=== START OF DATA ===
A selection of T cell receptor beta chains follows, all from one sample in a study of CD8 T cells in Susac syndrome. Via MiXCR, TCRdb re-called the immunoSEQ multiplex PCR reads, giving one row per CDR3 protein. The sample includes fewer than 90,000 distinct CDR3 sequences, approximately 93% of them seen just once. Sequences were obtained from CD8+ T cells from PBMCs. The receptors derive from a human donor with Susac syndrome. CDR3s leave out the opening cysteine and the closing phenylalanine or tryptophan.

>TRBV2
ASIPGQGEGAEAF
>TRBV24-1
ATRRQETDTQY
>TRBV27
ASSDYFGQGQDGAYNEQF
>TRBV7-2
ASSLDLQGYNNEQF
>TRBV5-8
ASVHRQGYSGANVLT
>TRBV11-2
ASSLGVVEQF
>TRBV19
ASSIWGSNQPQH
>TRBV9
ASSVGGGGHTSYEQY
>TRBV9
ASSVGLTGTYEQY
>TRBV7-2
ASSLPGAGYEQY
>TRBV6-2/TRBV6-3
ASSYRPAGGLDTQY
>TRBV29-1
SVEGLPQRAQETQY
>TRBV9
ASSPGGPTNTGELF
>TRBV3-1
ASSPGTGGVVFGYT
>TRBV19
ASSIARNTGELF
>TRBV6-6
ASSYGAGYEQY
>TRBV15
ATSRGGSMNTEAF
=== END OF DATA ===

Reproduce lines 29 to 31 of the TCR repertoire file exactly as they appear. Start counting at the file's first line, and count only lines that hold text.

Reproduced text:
ASSPGTGGVVFGYT
>TRBV19
ASSIARNTGELF